Theresa May meeting Nicola Sturgeon for Brexit talks
Prime Minister Theresa May is set to meet First Minister Nicola Sturgeon in Edinburgh for talks on the future of the EU and the union.
Ms Sturgeon said she wanted to discuss options to protect Scottish interests, which she believes have been put “at risk” by the UK’s vote to leave the EU.
Speaking before her visit, the PM vowed to fully engage with the Scottish government on Brexit negotiations.
Mrs May said her message was that the UK government was on the side of Scots.
She said: “This visit to Scotland is my first as prime minister and I’m coming here to show my commitment to preserving this special union that has endured for centuries.
“And I want to say something else to the people of Scotland too: the government I lead will always be on your side.
“Every decision we take, every policy we take forward, we will stand up for you and your family – not the rich, the mighty or the powerful.
The trip is Mrs May’s first official visit as prime minister and comes two days after she was formally appointed by the Queen.
Mrs May completed her first cabinet on Thursday, with leading Brexit campaigners Boris Johnson, Liam Fox and David Davis getting roles which will be crucial as the UK negotiates its withdrawal from the European Union – foreign secretary, international trade secretary, and “Brexit secretary” respectively.
The Scottish government is seeking a separate deal on relations with the EU after the Brexit vote – which the majority did not back in Scotland – a prospect dismissed by new UK Chancellor Philip Hammond.
‘Protect and defend’
But speaking to Reporting Scotland, Ms Sturgeon said she hoped she would encounter a prime minister who was “open minded and constructive” about the options for Scotland.
The first minister said she wanted to find ways to protect areas including trade, university research, the rights of workers and influence on global policy such as climate change.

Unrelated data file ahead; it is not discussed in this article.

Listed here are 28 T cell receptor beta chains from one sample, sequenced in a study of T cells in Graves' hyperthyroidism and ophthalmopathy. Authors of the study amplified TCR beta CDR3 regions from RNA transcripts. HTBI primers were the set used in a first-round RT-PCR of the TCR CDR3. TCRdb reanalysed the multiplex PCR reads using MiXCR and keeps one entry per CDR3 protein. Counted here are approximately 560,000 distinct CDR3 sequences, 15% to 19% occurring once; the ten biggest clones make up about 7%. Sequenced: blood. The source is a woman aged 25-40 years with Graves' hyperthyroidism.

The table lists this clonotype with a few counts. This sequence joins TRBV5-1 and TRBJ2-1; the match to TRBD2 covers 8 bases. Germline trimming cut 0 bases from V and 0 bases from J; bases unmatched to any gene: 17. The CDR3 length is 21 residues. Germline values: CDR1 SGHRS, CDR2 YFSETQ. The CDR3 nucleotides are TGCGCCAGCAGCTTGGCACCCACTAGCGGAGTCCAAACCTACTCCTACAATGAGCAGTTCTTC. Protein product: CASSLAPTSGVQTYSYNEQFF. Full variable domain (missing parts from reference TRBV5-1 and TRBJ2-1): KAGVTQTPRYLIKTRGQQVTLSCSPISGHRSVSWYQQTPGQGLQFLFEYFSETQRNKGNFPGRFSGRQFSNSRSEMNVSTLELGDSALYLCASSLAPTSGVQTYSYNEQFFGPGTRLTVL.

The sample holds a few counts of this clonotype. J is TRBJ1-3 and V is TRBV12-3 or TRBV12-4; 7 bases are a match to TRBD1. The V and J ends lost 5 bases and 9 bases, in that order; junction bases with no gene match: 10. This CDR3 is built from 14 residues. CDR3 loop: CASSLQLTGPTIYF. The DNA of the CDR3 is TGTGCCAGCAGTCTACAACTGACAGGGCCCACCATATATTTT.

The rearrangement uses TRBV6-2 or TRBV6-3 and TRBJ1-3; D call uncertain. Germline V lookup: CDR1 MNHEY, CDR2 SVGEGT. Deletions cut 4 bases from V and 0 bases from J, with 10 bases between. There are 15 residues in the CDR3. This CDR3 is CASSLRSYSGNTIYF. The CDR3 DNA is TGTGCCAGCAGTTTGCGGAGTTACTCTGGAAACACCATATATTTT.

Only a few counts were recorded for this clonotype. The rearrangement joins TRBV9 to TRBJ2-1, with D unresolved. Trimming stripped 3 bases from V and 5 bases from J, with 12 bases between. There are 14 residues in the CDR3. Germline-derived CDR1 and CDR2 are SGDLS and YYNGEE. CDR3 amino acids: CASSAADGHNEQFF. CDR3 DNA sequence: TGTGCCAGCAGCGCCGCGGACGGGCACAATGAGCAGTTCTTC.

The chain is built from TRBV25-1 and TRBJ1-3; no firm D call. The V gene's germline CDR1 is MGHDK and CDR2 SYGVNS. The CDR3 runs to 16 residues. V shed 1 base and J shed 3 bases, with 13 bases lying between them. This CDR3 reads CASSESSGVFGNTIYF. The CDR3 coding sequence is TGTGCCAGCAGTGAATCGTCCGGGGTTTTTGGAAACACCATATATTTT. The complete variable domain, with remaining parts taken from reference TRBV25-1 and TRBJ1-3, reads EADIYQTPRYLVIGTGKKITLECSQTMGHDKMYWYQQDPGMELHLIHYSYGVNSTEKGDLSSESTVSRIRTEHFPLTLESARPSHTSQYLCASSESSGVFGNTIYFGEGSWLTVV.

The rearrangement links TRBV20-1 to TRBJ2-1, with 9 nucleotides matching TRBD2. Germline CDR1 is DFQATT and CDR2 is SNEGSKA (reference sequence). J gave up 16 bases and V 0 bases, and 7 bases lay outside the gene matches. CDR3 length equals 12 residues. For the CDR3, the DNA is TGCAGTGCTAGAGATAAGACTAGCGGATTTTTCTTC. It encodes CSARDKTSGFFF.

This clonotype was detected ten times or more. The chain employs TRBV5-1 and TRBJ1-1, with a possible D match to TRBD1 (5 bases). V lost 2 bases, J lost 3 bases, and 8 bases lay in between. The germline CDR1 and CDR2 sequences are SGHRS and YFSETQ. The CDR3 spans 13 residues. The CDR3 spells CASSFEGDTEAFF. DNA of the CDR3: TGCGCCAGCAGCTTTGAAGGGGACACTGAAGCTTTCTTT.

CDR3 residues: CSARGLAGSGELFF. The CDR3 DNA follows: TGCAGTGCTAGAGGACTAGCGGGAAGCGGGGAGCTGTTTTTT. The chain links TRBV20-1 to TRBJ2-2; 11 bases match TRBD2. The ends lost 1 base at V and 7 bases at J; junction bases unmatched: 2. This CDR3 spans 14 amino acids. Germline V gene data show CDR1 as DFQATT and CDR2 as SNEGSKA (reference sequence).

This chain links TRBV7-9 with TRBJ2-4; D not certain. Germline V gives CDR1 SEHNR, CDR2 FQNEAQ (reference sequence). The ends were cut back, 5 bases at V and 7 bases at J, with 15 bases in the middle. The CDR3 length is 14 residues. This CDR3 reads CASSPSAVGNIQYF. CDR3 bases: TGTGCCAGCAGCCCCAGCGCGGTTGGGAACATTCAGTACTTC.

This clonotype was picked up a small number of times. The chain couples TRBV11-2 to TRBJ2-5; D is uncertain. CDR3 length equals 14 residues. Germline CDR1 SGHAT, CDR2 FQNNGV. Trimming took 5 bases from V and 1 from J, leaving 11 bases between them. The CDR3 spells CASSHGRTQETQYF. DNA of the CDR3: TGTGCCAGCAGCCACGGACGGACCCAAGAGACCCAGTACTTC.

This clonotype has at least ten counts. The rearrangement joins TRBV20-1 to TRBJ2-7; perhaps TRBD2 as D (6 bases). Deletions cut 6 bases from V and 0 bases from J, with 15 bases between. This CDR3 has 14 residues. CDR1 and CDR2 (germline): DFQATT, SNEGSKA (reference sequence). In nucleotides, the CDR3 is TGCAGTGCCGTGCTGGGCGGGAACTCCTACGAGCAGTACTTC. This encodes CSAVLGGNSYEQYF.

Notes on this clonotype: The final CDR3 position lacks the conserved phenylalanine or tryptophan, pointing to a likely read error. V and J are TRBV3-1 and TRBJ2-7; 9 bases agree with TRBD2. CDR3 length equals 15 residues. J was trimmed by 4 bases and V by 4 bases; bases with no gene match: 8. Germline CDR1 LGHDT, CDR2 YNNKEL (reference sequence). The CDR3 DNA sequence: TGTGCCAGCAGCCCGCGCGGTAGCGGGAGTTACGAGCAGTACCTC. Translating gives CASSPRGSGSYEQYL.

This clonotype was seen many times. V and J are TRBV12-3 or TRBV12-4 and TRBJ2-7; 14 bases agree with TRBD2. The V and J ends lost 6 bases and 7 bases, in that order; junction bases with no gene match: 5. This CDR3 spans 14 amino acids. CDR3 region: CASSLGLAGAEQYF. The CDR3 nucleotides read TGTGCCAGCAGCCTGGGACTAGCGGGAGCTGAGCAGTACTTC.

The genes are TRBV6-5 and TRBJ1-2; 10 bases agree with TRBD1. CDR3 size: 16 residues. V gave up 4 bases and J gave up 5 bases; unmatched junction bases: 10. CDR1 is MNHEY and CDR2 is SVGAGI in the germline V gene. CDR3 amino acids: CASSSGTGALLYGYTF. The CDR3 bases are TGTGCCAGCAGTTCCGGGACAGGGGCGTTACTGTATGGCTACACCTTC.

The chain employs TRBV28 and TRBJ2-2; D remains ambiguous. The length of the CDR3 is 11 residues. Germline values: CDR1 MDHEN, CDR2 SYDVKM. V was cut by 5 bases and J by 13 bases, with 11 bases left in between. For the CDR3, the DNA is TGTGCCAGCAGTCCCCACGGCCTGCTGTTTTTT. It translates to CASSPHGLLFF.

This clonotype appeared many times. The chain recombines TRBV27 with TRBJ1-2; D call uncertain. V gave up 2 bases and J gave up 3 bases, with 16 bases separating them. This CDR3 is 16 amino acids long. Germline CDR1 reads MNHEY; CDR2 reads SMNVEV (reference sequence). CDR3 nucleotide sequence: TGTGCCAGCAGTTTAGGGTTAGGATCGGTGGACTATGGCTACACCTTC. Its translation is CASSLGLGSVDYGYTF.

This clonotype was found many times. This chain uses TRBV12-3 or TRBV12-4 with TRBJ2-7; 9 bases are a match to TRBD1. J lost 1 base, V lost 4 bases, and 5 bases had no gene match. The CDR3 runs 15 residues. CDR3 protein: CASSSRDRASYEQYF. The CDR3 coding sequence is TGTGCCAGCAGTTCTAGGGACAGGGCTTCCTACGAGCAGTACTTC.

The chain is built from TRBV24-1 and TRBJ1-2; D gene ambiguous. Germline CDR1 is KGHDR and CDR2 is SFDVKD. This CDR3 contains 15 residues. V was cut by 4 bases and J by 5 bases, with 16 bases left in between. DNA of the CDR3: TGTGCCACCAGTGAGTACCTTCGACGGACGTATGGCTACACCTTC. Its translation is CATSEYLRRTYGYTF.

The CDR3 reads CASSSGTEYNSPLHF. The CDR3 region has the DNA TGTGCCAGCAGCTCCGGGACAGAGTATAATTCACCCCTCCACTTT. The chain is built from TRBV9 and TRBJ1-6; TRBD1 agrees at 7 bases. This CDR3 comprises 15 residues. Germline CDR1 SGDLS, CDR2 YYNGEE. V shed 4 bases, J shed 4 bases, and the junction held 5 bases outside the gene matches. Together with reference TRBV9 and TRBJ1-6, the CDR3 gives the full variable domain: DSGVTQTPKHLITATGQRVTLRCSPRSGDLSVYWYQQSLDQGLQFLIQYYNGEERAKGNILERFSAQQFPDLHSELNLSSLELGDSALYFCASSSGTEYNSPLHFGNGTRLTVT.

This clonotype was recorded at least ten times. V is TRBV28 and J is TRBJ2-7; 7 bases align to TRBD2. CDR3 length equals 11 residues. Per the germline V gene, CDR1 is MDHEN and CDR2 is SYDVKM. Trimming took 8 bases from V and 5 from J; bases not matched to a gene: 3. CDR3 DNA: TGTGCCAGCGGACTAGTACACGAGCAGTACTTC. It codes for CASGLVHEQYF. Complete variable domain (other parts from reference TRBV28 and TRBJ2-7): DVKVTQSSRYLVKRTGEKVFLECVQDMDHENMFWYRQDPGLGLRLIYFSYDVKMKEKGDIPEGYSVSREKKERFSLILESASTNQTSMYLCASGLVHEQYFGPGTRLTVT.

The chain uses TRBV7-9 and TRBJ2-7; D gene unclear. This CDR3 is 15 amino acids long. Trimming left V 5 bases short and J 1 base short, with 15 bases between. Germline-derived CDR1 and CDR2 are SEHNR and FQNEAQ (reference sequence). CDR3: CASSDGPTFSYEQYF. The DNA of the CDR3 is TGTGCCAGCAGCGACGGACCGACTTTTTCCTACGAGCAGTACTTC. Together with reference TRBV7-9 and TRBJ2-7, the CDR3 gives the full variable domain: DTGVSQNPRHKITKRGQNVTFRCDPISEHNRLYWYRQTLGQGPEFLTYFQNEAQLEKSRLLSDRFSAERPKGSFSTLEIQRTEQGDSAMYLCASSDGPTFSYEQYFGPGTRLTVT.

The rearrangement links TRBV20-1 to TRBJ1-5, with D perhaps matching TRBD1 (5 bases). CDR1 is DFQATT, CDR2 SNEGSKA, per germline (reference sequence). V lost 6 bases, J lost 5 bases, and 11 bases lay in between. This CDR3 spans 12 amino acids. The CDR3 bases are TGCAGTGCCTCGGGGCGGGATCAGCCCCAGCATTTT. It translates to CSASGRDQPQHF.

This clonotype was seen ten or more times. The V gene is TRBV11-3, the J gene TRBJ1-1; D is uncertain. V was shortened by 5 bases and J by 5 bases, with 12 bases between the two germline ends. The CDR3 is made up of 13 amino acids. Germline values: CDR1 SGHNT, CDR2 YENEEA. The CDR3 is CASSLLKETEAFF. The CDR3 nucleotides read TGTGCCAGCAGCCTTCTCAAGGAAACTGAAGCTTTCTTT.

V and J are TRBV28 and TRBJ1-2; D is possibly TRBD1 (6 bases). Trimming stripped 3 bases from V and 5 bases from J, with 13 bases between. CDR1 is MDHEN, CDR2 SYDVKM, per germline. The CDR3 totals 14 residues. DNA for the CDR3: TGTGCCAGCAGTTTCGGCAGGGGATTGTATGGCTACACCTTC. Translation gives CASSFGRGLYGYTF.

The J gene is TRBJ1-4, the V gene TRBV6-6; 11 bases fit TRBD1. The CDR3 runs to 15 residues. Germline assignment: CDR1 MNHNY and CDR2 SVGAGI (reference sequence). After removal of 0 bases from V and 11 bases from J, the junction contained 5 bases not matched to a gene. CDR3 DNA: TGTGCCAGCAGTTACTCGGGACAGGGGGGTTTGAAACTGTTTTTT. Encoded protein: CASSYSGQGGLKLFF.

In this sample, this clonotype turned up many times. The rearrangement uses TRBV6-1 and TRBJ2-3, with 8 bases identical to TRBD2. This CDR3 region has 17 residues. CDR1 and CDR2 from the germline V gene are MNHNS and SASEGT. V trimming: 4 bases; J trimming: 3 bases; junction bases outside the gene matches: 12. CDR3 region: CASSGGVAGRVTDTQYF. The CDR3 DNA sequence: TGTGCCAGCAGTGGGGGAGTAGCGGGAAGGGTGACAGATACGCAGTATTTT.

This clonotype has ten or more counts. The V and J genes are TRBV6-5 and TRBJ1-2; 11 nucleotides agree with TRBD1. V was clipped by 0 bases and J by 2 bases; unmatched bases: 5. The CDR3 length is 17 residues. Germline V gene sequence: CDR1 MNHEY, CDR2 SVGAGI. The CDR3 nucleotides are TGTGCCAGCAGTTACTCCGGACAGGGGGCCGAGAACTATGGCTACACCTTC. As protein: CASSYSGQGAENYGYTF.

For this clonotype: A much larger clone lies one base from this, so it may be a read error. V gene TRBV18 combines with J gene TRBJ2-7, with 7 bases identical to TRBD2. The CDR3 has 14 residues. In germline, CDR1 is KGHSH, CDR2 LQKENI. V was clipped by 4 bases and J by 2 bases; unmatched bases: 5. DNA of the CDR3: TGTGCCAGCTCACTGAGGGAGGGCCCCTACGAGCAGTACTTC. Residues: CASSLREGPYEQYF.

She added: “For those who still believe in the UK I think the onus is on them to prove it can still protect and defend Scotland’s interests.
“Now, I am determined to find the best ways of protecting Scotland’s interests and I’m prepared to work to see if we can find options within the UK context and the UK process that will now take place to do that.
“I’ve been very open that it may well be that if we want to protect those interests the best or the only option will be to consider whether we want to become an independent country.
“That’s a decision that Scotland would have to take if we get there, but I’m open to examining all options.”
In addition to her visit to Scotland, Mrs May is likely to continue to appoint junior ministers.
Her first cabinet saw the departures of Chancellor George Osborne, Justice Secretary Michael Gove, Culture Secretary John Whittingdale, Education Secretary Nicky Morgan and Work and Pensions Secretary Stephen Crabb.
Just four cabinet positions have stayed in the same hands: Defence Secretary Michael Fallon, Health Secretary Jeremy Hunt, Welsh Secretary Alun Cairns and Scottish Secretary David Mundell.